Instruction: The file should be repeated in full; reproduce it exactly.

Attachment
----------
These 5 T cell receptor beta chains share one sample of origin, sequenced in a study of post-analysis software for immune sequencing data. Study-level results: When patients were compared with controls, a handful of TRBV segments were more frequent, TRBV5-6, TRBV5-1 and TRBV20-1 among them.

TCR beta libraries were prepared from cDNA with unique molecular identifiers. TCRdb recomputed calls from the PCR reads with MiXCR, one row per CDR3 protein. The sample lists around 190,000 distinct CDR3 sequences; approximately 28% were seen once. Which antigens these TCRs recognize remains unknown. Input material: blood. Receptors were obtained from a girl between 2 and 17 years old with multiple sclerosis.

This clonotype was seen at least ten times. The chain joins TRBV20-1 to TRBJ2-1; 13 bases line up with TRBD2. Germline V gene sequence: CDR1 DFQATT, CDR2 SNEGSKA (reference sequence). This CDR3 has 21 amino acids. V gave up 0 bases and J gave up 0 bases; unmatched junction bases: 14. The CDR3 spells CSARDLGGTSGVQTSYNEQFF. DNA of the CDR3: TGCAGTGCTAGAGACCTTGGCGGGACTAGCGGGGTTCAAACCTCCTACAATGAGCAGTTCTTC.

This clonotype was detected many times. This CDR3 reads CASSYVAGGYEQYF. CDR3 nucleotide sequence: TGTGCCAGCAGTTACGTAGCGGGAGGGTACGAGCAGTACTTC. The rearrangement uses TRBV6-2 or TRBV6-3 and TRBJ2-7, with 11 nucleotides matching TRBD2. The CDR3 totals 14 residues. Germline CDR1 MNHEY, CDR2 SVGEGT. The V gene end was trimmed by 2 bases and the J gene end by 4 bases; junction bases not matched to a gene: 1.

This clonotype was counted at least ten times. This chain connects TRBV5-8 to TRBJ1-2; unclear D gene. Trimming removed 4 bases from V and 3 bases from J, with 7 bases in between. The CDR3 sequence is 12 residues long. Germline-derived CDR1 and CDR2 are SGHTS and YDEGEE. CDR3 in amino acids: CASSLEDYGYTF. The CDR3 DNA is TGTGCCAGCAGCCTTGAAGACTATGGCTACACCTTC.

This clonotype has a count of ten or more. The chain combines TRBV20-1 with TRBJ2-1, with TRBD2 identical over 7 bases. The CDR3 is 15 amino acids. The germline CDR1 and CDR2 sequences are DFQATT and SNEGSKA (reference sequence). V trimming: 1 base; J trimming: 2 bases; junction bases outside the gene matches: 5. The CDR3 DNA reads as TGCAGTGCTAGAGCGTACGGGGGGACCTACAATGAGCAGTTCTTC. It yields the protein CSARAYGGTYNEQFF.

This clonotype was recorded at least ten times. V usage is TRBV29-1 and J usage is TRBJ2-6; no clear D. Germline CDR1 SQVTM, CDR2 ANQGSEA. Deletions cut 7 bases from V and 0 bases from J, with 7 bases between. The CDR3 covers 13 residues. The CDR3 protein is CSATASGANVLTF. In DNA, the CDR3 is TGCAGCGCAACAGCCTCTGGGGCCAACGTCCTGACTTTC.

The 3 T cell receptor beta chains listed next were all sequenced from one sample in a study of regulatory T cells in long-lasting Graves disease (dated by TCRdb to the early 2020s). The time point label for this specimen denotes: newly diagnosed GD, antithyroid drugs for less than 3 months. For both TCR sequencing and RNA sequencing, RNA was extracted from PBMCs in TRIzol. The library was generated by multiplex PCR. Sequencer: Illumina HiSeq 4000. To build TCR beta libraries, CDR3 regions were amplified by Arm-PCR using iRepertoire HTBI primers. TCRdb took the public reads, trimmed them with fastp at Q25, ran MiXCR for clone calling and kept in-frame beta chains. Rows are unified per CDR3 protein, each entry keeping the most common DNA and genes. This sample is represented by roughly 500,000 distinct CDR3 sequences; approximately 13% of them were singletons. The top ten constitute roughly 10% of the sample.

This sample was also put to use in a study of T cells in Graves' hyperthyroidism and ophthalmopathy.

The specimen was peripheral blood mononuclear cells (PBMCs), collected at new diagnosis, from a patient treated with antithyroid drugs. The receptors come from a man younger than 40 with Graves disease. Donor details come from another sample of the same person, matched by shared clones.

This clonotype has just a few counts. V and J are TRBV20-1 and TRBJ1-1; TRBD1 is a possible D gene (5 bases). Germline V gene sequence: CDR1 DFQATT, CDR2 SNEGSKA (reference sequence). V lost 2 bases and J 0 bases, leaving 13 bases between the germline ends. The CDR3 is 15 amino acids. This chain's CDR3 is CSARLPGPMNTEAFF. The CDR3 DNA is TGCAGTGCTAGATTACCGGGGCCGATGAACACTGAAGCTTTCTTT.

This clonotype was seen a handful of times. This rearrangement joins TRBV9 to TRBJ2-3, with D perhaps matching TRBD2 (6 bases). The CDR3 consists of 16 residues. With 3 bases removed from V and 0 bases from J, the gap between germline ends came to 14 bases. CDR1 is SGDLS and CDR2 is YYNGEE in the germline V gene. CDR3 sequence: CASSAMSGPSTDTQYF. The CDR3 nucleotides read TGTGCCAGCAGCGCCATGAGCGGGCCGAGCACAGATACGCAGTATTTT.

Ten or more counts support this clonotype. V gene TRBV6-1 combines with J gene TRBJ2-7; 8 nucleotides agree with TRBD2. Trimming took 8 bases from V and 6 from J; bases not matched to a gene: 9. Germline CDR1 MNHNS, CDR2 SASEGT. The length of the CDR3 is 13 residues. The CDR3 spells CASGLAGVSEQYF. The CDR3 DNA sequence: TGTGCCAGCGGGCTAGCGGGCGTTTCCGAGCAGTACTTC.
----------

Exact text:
These 5 T cell receptor beta chains share one sample of origin, sequenced in a study of post-analysis software for immune sequencing data. Study-level results: When patients were compared with controls, a handful of TRBV segments were more frequent, TRBV5-6, TRBV5-1 and TRBV20-1 among them.

TCR beta libraries were prepared from cDNA with unique molecular identifiers. TCRdb recomputed calls from the PCR reads with MiXCR, one row per CDR3 protein. The sample lists around 190,000 distinct CDR3 sequences; approximately 28% were seen once. Which antigens these TCRs recognize remains unknown. Input material: blood. Receptors were obtained from a girl between 2 and 17 years old with multiple sclerosis.

This clonotype was seen at least ten times. The chain joins TRBV20-1 to TRBJ2-1; 13 bases line up with TRBD2. Germline V gene sequence: CDR1 DFQATT, CDR2 SNEGSKA (reference sequence). This CDR3 has 21 amino acids. V gave up 0 bases and J gave up 0 bases; unmatched junction bases: 14. The CDR3 spells CSARDLGGTSGVQTSYNEQFF. DNA of the CDR3: TGCAGTGCTAGAGACCTTGGCGGGACTAGCGGGGTTCAAACCTCCTACAATGAGCAGTTCTTC.

This clonotype was detected many times. This CDR3 reads CASSYVAGGYEQYF. CDR3 nucleotide sequence: TGTGCCAGCAGTTACGTAGCGGGAGGGTACGAGCAGTACTTC. The rearrangement uses TRBV6-2 or TRBV6-3 and TRBJ2-7, with 11 nucleotides matching TRBD2. The CDR3 totals 14 residues. Germline CDR1 MNHEY, CDR2 SVGEGT. The V gene end was trimmed by 2 bases and the J gene end by 4 bases; junction bases not matched to a gene: 1.

This clonotype was counted at least ten times. This chain connects TRBV5-8 to TRBJ1-2; unclear D gene. Trimming removed 4 bases from V and 3 bases from J, with 7 bases in between. The CDR3 sequence is 12 residues long. Germline-derived CDR1 and CDR2 are SGHTS and YDEGEE. CDR3 in amino acids: CASSLEDYGYTF. The CDR3 DNA is TGTGCCAGCAGCCTTGAAGACTATGGCTACACCTTC.

This clonotype has a count of ten or more. The chain combines TRBV20-1 with TRBJ2-1, with TRBD2 identical over 7 bases. The CDR3 is 15 amino acids. The germline CDR1 and CDR2 sequences are DFQATT and SNEGSKA (reference sequence). V trimming: 1 base; J trimming: 2 bases; junction bases outside the gene matches: 5. The CDR3 DNA reads as TGCAGTGCTAGAGCGTACGGGGGGACCTACAATGAGCAGTTCTTC. It yields the protein CSARAYGGTYNEQFF.

This clonotype was recorded at least ten times. V usage is TRBV29-1 and J usage is TRBJ2-6; no clear D. Germline CDR1 SQVTM, CDR2 ANQGSEA. Deletions cut 7 bases from V and 0 bases from J, with 7 bases between. The CDR3 covers 13 residues. The CDR3 protein is CSATASGANVLTF. In DNA, the CDR3 is TGCAGCGCAACAGCCTCTGGGGCCAACGTCCTGACTTTC.

The 3 T cell receptor beta chains listed next were all sequenced from one sample in a study of regulatory T cells in long-lasting Graves disease (dated by TCRdb to the early 2020s). The time point label for this specimen denotes: newly diagnosed GD, antithyroid drugs for less than 3 months. For both TCR sequencing and RNA sequencing, RNA was extracted from PBMCs in TRIzol. The library was generated by multiplex PCR. Sequencer: Illumina HiSeq 4000. To build TCR beta libraries, CDR3 regions were amplified by Arm-PCR using iRepertoire HTBI primers. TCRdb took the public reads, trimmed them with fastp at Q25, ran MiXCR for clone calling and kept in-frame beta chains. Rows are unified per CDR3 protein, each entry keeping the most common DNA and genes. This sample is represented by roughly 500,000 distinct CDR3 sequences; approximately 13% of them were singletons. The top ten constitute roughly 10% of the sample.

This sample was also put to use in a study of T cells in Graves' hyperthyroidism and ophthalmopathy.

The specimen was peripheral blood mononuclear cells (PBMCs), collected at new diagnosis, from a patient treated with antithyroid drugs. The receptors come from a man younger than 40 with Graves disease. Donor details come from another sample of the same person, matched by shared clones.

This clonotype has just a few counts. V and J are TRBV20-1 and TRBJ1-1; TRBD1 is a possible D gene (5 bases). Germline V gene sequence: CDR1 DFQATT, CDR2 SNEGSKA (reference sequence). V lost 2 bases and J 0 bases, leaving 13 bases between the germline ends. The CDR3 is 15 amino acids. This chain's CDR3 is CSARLPGPMNTEAFF. The CDR3 DNA is TGCAGTGCTAGATTACCGGGGCCGATGAACACTGAAGCTTTCTTT.

This clonotype was seen a handful of times. This rearrangement joins TRBV9 to TRBJ2-3, with D perhaps matching TRBD2 (6 bases). The CDR3 consists of 16 residues. With 3 bases removed from V and 0 bases from J, the gap between germline ends came to 14 bases. CDR1 is SGDLS and CDR2 is YYNGEE in the germline V gene. CDR3 sequence: CASSAMSGPSTDTQYF. The CDR3 nucleotides read TGTGCCAGCAGCGCCATGAGCGGGCCGAGCACAGATACGCAGTATTTT.

Ten or more counts support this clonotype. V gene TRBV6-1 combines with J gene TRBJ2-7; 8 nucleotides agree with TRBD2. Trimming took 8 bases from V and 6 from J; bases not matched to a gene: 9. Germline CDR1 MNHNS, CDR2 SASEGT. The length of the CDR3 is 13 residues. The CDR3 spells CASGLAGVSEQYF. The CDR3 DNA sequence: TGTGCCAGCGGGCTAGCGGGCGTTTCCGAGCAGTACTTC.